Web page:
Crafting objections, delivering powerful closings – these are just two of the skills honed through competition. But mock trials offer more than courtroom victories. They open doors to invaluable mentorship opportunities, internships, and may even pave the way for legal careers.

Rory Manley, an undergraduate student and Mocking Owls President, understands this firsthand. While balancing her studies, she also works at a local law firm, a position secured through connections made through the mock trial community. "Everyone involved, regardless of university affiliation, is part of a larger community. says Manley. "The program not only helped me network with experienced attorneys, but it also equipped me with skills that impressed my employers. It's no surprise that many Mocking Owl alumni go on to secure and succeed in positions at law firms."

However, the Mocking Owl story transcends individual achievements. Within the competitive landscape of mock trials exists a unique sense of camaraderie.

Kennesaw Mocking Owls with Trophy
The 2023-2024 Academic Year Mocking Owls pose for a photo with their advisor and Professor of Political Science Elizabeth Gordon, Ph.D., (holding trophy) in celebration of a successful mock trial competition.
"There are no real rivals," explains Manley. "Everyone involved, regardless of university affiliation, is part of a larger community.” This sentiment resonates across the collegiate mock trial scene. Unlike traditional sports where bragging rights reign supreme, mock trial fosters a different kind of pride – pride in pushing each other to excel as competitors, and in building a vibrant community of students with common aspirations beyond college.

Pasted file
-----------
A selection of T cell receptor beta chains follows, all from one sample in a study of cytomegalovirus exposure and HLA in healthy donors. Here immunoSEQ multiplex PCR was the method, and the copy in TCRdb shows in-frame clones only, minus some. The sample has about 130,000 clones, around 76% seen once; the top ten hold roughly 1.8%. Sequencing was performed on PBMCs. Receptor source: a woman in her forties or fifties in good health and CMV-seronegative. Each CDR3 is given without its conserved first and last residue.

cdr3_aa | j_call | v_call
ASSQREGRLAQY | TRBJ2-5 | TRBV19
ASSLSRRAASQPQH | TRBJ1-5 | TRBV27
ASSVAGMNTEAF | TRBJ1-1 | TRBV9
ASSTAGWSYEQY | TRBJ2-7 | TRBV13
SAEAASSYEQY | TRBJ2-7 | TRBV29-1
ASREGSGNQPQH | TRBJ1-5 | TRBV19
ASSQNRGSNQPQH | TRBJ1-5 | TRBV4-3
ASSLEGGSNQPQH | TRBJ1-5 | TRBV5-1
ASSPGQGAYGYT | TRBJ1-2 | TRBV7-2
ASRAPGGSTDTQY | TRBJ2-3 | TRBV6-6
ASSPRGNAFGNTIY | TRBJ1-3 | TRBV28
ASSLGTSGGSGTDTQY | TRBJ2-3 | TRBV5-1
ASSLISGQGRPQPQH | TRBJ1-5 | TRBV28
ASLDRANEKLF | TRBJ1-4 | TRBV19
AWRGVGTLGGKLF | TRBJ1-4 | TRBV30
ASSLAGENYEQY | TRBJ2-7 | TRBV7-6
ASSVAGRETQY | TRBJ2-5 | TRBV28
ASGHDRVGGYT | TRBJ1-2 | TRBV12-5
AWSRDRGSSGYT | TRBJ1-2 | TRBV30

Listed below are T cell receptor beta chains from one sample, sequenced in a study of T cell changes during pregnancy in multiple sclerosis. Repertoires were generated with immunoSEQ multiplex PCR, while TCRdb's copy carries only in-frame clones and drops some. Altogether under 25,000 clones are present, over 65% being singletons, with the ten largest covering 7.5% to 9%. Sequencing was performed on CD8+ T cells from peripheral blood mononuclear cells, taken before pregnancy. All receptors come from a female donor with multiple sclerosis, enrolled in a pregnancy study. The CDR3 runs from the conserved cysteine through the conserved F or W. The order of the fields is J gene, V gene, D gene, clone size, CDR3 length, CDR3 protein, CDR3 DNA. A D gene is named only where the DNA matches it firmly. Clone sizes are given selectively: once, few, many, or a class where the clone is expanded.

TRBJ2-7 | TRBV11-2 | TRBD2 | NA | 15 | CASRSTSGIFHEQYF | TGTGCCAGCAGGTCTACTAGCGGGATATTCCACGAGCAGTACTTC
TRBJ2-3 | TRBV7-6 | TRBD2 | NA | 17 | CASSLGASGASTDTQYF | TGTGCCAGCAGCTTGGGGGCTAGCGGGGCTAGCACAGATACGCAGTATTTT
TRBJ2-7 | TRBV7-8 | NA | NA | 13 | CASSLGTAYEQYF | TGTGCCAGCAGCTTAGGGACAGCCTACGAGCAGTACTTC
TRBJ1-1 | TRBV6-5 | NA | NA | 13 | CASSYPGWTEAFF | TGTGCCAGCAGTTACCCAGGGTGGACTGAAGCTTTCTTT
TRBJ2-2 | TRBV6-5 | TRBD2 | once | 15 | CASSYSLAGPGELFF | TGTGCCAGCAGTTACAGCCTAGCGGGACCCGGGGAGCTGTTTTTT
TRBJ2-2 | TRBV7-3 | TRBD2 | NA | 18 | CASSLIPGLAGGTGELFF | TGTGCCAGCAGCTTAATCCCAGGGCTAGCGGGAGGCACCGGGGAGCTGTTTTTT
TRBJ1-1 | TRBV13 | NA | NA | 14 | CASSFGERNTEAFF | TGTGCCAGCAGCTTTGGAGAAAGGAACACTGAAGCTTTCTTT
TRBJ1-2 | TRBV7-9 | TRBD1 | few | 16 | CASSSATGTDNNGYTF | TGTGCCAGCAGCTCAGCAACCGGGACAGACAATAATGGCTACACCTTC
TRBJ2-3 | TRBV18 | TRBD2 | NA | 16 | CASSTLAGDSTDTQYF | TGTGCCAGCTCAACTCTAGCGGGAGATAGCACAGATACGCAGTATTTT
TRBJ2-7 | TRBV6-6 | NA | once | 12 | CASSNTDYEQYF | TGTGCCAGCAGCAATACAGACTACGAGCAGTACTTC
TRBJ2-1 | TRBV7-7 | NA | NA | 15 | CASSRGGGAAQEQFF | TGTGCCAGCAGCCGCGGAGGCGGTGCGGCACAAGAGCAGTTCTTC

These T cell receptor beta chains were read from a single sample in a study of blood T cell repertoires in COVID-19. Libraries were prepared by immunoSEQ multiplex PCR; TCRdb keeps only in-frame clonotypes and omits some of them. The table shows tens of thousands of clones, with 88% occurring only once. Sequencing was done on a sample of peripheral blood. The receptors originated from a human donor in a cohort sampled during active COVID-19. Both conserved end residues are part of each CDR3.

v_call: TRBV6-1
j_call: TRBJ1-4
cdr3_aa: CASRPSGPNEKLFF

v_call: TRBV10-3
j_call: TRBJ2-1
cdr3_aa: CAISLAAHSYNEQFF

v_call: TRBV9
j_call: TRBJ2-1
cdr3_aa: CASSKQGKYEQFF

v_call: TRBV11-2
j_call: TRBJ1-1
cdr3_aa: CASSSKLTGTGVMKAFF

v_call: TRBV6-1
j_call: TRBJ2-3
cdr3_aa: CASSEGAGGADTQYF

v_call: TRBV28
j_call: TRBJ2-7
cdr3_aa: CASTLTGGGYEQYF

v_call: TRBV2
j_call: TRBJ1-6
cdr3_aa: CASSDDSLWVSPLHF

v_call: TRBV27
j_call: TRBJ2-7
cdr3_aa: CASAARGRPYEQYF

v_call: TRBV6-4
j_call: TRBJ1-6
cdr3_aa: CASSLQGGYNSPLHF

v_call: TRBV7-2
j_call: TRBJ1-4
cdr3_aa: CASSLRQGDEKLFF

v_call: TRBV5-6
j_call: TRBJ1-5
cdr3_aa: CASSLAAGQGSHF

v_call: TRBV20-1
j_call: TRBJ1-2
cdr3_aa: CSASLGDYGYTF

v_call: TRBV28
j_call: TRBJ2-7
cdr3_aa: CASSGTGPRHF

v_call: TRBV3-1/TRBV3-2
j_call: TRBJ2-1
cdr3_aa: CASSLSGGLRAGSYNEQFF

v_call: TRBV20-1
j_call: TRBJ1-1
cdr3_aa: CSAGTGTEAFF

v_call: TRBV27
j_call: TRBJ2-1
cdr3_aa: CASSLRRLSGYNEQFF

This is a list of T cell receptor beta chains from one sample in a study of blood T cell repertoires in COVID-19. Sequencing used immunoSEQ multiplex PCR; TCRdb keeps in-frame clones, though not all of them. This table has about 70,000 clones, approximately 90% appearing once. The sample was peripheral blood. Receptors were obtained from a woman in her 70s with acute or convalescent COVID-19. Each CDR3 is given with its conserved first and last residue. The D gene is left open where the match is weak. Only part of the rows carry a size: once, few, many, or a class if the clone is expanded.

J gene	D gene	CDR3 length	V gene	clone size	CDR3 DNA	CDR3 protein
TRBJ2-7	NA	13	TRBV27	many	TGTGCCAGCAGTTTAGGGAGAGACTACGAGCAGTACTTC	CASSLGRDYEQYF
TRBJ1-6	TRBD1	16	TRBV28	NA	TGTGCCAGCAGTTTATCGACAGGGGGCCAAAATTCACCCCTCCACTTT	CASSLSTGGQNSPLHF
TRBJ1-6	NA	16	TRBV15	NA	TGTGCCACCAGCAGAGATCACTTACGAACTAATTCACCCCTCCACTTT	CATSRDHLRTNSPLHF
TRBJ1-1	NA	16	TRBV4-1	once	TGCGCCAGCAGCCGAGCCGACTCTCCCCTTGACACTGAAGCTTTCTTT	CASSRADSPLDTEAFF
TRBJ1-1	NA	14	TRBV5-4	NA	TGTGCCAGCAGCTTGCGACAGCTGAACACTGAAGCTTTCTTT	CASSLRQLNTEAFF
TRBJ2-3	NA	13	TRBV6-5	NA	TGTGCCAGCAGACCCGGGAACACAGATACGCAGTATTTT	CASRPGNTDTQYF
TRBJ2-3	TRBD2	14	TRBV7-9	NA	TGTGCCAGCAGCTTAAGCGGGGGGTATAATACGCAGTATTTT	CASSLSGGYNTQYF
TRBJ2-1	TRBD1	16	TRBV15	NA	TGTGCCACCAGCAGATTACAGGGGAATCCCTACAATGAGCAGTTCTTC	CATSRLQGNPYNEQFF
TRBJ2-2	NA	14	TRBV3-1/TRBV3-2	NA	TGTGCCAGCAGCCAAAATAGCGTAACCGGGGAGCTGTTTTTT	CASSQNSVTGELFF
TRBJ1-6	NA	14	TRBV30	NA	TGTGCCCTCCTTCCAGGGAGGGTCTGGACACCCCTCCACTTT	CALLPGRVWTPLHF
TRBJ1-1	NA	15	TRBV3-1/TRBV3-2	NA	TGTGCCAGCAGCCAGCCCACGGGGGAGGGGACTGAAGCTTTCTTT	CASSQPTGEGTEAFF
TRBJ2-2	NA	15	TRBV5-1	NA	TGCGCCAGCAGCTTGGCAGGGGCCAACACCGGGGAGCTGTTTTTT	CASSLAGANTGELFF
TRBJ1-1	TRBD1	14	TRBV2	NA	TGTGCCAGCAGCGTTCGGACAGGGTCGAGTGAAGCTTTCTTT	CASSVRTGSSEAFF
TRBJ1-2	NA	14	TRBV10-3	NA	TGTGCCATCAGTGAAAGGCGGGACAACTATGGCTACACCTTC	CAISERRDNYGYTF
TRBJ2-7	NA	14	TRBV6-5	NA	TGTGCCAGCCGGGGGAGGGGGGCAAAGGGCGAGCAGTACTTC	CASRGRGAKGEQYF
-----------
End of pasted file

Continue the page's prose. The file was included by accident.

This unique spirit is evident in scrimmages and practice rounds. These unofficial matches, often student-organized, pit teams from different universities against each other. But instead of a tense championship atmosphere, scrimmages are all about learning and friendly competition. Teams share strategies and analyze each other's strengths and weaknesses, ultimately elevating the overall skill level of the students who participate in collegiate mock trial competition.

The Mocking Owls' popularity allowed for two competitive teams this year. Their achievements go beyond competitive success; they've solidified their reputation as a program that fosters personal and professional growth. The team's culture is that of a supportive community and forms the beginning of a professional network for students regardless of their chosen career path.

With three schools and eight departments that serve nearly 8,000 students, Radow College offers over 80 programs of study across the humanities and social sciences, as well as a wealth of extracurricular clubs, Registered Student Organizations (RSOs), and activities such as the Mocking Owls. For additional information on the educational opportunities available at Radow College, please visit